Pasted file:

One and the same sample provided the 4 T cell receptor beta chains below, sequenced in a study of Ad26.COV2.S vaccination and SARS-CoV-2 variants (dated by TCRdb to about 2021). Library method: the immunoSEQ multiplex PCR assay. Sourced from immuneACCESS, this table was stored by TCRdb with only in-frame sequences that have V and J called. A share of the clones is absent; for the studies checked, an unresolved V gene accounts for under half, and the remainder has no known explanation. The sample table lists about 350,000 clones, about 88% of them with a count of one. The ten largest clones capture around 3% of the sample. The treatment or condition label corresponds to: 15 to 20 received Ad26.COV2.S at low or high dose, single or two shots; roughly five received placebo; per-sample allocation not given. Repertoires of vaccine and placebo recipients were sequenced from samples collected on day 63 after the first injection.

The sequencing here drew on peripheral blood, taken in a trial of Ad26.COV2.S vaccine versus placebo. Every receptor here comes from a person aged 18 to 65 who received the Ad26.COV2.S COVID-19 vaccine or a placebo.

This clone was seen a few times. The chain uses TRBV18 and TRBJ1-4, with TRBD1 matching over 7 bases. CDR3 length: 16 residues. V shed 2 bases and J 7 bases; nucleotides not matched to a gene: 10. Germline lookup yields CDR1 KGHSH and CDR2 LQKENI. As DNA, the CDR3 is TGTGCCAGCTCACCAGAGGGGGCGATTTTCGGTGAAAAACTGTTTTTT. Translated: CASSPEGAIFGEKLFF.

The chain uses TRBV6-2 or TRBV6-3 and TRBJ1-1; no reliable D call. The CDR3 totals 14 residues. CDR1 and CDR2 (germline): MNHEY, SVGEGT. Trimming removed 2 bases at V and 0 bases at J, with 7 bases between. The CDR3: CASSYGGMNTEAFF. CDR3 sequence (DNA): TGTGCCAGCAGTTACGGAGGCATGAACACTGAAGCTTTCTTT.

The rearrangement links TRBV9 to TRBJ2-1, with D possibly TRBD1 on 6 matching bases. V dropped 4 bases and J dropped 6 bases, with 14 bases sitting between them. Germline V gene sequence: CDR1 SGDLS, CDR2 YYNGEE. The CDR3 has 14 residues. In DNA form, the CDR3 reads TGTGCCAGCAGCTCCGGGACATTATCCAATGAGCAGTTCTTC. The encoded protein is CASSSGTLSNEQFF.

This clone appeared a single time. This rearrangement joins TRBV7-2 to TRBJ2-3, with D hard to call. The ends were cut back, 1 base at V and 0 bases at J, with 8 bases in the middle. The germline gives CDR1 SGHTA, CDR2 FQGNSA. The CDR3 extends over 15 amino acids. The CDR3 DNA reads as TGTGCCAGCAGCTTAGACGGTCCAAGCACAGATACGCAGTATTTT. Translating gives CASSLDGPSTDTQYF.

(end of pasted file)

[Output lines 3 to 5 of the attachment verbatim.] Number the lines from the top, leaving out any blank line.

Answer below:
This clone was seen a few times. The chain uses TRBV18 and TRBJ1-4, with TRBD1 matching over 7 bases. CDR3 length: 16 residues. V shed 2 bases and J 7 bases; nucleotides not matched to a gene: 10. Germline lookup yields CDR1 KGHSH and CDR2 LQKENI. As DNA, the CDR3 is TGTGCCAGCTCACCAGAGGGGGCGATTTTCGGTGAAAAACTGTTTTTT. Translated: CASSPEGAIFGEKLFF.

The chain uses TRBV6-2 or TRBV6-3 and TRBJ1-1; no reliable D call. The CDR3 totals 14 residues. CDR1 and CDR2 (germline): MNHEY, SVGEGT. Trimming removed 2 bases at V and 0 bases at J, with 7 bases between. The CDR3: CASSYGGMNTEAFF. CDR3 sequence (DNA): TGTGCCAGCAGTTACGGAGGCATGAACACTGAAGCTTTCTTT.

The rearrangement links TRBV9 to TRBJ2-1, with D possibly TRBD1 on 6 matching bases. V dropped 4 bases and J dropped 6 bases, with 14 bases sitting between them. Germline V gene sequence: CDR1 SGDLS, CDR2 YYNGEE. The CDR3 has 14 residues. In DNA form, the CDR3 reads TGTGCCAGCAGCTCCGGGACATTATCCAATGAGCAGTTCTTC. The encoded protein is CASSSGTLSNEQFF.